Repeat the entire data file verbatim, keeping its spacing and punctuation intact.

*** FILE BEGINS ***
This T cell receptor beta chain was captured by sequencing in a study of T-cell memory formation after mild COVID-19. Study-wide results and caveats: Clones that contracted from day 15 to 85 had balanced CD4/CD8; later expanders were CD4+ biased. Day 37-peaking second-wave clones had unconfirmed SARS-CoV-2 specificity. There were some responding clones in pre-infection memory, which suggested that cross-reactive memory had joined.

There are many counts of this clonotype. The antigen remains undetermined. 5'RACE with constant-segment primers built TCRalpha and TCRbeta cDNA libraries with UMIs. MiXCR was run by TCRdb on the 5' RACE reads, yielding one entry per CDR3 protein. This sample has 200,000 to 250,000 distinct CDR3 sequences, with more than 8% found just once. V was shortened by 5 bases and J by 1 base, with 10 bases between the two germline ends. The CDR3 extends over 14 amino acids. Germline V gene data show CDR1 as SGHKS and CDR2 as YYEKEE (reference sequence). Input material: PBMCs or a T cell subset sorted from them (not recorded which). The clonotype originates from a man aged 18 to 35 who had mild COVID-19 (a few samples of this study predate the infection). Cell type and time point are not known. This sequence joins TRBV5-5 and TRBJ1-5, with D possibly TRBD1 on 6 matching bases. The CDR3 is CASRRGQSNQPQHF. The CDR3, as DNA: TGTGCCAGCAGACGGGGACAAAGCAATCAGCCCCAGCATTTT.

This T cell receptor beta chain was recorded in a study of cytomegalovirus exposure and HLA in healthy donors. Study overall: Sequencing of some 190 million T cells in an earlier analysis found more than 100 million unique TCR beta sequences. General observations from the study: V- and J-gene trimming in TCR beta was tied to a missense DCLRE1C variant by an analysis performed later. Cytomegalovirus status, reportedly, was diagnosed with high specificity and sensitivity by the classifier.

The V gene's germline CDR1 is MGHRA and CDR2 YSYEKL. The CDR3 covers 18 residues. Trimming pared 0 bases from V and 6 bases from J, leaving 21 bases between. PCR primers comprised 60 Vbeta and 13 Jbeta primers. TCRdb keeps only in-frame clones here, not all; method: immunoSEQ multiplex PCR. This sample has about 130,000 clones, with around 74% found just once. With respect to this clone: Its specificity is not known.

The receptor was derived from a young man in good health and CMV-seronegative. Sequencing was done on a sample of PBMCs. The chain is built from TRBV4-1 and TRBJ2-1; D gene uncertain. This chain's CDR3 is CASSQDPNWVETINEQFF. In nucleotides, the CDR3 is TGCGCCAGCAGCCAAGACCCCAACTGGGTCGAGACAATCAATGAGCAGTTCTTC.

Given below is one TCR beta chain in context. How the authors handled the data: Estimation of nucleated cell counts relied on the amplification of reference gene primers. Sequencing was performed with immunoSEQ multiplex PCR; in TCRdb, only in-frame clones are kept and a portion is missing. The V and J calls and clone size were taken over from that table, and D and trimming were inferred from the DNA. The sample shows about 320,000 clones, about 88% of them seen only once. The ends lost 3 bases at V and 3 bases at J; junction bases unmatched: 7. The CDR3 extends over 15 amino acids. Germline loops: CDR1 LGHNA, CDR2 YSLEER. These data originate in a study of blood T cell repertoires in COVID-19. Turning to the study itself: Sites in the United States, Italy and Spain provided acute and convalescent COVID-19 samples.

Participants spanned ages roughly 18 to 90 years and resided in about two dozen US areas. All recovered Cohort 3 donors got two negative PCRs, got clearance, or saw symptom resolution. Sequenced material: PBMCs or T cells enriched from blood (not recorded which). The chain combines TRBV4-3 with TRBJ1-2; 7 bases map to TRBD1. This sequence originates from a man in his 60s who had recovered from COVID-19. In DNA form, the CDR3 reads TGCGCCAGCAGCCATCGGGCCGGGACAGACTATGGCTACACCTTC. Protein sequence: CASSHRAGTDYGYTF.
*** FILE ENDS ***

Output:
This T cell receptor beta chain was captured by sequencing in a study of T-cell memory formation after mild COVID-19. Study-wide results and caveats: Clones that contracted from day 15 to 85 had balanced CD4/CD8; later expanders were CD4+ biased. Day 37-peaking second-wave clones had unconfirmed SARS-CoV-2 specificity. There were some responding clones in pre-infection memory, which suggested that cross-reactive memory had joined.

There are many counts of this clonotype. The antigen remains undetermined. 5'RACE with constant-segment primers built TCRalpha and TCRbeta cDNA libraries with UMIs. MiXCR was run by TCRdb on the 5' RACE reads, yielding one entry per CDR3 protein. This sample has 200,000 to 250,000 distinct CDR3 sequences, with more than 8% found just once. V was shortened by 5 bases and J by 1 base, with 10 bases between the two germline ends. The CDR3 extends over 14 amino acids. Germline V gene data show CDR1 as SGHKS and CDR2 as YYEKEE (reference sequence). Input material: PBMCs or a T cell subset sorted from them (not recorded which). The clonotype originates from a man aged 18 to 35 who had mild COVID-19 (a few samples of this study predate the infection). Cell type and time point are not known. This sequence joins TRBV5-5 and TRBJ1-5, with D possibly TRBD1 on 6 matching bases. The CDR3 is CASRRGQSNQPQHF. The CDR3, as DNA: TGTGCCAGCAGACGGGGACAAAGCAATCAGCCCCAGCATTTT.

This T cell receptor beta chain was recorded in a study of cytomegalovirus exposure and HLA in healthy donors. Study overall: Sequencing of some 190 million T cells in an earlier analysis found more than 100 million unique TCR beta sequences. General observations from the study: V- and J-gene trimming in TCR beta was tied to a missense DCLRE1C variant by an analysis performed later. Cytomegalovirus status, reportedly, was diagnosed with high specificity and sensitivity by the classifier.

The V gene's germline CDR1 is MGHRA and CDR2 YSYEKL. The CDR3 covers 18 residues. Trimming pared 0 bases from V and 6 bases from J, leaving 21 bases between. PCR primers comprised 60 Vbeta and 13 Jbeta primers. TCRdb keeps only in-frame clones here, not all; method: immunoSEQ multiplex PCR. This sample has about 130,000 clones, with around 74% found just once. With respect to this clone: Its specificity is not known.

The receptor was derived from a young man in good health and CMV-seronegative. Sequencing was done on a sample of PBMCs. The chain is built from TRBV4-1 and TRBJ2-1; D gene uncertain. This chain's CDR3 is CASSQDPNWVETINEQFF. In nucleotides, the CDR3 is TGCGCCAGCAGCCAAGACCCCAACTGGGTCGAGACAATCAATGAGCAGTTCTTC.

Given below is one TCR beta chain in context. How the authors handled the data: Estimation of nucleated cell counts relied on the amplification of reference gene primers. Sequencing was performed with immunoSEQ multiplex PCR; in TCRdb, only in-frame clones are kept and a portion is missing. The V and J calls and clone size were taken over from that table, and D and trimming were inferred from the DNA. The sample shows about 320,000 clones, about 88% of them seen only once. The ends lost 3 bases at V and 3 bases at J; junction bases unmatched: 7. The CDR3 extends over 15 amino acids. Germline loops: CDR1 LGHNA, CDR2 YSLEER. These data originate in a study of blood T cell repertoires in COVID-19. Turning to the study itself: Sites in the United States, Italy and Spain provided acute and convalescent COVID-19 samples.

Participants spanned ages roughly 18 to 90 years and resided in about two dozen US areas. All recovered Cohort 3 donors got two negative PCRs, got clearance, or saw symptom resolution. Sequenced material: PBMCs or T cells enriched from blood (not recorded which). The chain combines TRBV4-3 with TRBJ1-2; 7 bases map to TRBD1. This sequence originates from a man in his 60s who had recovered from COVID-19. In DNA form, the CDR3 reads TGCGCCAGCAGCCATCGGGCCGGGACAGACTATGGCTACACCTTC. Protein sequence: CASSHRAGTDYGYTF.